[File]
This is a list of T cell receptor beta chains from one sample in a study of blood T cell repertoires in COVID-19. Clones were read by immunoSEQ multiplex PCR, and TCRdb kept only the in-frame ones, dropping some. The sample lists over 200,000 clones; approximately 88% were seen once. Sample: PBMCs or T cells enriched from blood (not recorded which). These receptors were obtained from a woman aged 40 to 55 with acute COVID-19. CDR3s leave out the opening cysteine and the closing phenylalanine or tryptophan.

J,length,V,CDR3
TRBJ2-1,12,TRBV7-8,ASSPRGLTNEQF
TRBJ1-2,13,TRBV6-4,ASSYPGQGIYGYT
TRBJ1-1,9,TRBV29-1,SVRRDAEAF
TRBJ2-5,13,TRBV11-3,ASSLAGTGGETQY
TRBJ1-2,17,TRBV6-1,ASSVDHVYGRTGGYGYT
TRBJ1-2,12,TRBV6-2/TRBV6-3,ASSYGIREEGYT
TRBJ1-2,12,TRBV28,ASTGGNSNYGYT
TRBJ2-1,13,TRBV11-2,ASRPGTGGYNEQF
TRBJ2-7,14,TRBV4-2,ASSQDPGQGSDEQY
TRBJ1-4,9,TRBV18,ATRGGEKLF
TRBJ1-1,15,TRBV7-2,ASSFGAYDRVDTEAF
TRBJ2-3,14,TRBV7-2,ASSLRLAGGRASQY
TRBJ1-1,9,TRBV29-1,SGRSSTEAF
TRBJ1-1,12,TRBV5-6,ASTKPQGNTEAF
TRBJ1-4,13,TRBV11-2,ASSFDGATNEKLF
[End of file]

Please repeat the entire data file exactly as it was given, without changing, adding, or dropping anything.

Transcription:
This is a list of T cell receptor beta chains from one sample in a study of blood T cell repertoires in COVID-19. Clones were read by immunoSEQ multiplex PCR, and TCRdb kept only the in-frame ones, dropping some. The sample lists over 200,000 clones; approximately 88% were seen once. Sample: PBMCs or T cells enriched from blood (not recorded which). These receptors were obtained from a woman aged 40 to 55 with acute COVID-19. CDR3s leave out the opening cysteine and the closing phenylalanine or tryptophan.

J,length,V,CDR3
TRBJ2-1,12,TRBV7-8,ASSPRGLTNEQF
TRBJ1-2,13,TRBV6-4,ASSYPGQGIYGYT
TRBJ1-1,9,TRBV29-1,SVRRDAEAF
TRBJ2-5,13,TRBV11-3,ASSLAGTGGETQY
TRBJ1-2,17,TRBV6-1,ASSVDHVYGRTGGYGYT
TRBJ1-2,12,TRBV6-2/TRBV6-3,ASSYGIREEGYT
TRBJ1-2,12,TRBV28,ASTGGNSNYGYT
TRBJ2-1,13,TRBV11-2,ASRPGTGGYNEQF
TRBJ2-7,14,TRBV4-2,ASSQDPGQGSDEQY
TRBJ1-4,9,TRBV18,ATRGGEKLF
TRBJ1-1,15,TRBV7-2,ASSFGAYDRVDTEAF
TRBJ2-3,14,TRBV7-2,ASSLRLAGGRASQY
TRBJ1-1,9,TRBV29-1,SGRSSTEAF
TRBJ1-1,12,TRBV5-6,ASTKPQGNTEAF
TRBJ1-4,13,TRBV11-2,ASSFDGATNEKLF